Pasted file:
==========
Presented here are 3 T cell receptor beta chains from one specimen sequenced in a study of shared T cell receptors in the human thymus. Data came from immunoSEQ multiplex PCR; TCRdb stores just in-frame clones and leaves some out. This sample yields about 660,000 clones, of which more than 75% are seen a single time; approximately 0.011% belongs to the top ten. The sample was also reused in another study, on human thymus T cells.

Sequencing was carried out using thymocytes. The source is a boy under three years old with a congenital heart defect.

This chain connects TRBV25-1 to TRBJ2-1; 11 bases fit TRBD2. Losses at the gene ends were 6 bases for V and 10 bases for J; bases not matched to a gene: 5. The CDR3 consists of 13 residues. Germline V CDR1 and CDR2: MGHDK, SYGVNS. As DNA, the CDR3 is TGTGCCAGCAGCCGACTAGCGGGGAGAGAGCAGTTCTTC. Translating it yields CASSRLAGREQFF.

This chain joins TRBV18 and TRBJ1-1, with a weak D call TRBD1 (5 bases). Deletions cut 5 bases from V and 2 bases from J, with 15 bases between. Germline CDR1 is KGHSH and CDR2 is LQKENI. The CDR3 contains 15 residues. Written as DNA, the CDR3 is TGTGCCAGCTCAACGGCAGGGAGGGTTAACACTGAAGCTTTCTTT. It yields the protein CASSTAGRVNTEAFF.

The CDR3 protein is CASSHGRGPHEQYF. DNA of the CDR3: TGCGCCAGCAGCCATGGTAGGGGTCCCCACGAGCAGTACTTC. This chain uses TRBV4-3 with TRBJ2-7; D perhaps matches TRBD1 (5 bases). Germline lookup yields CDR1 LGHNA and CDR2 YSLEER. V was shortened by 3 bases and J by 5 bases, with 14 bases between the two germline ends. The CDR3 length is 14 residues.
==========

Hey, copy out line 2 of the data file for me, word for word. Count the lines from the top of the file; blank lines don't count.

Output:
Sequencing was carried out using thymocytes. The source is a boy under three years old with a congenital heart defect.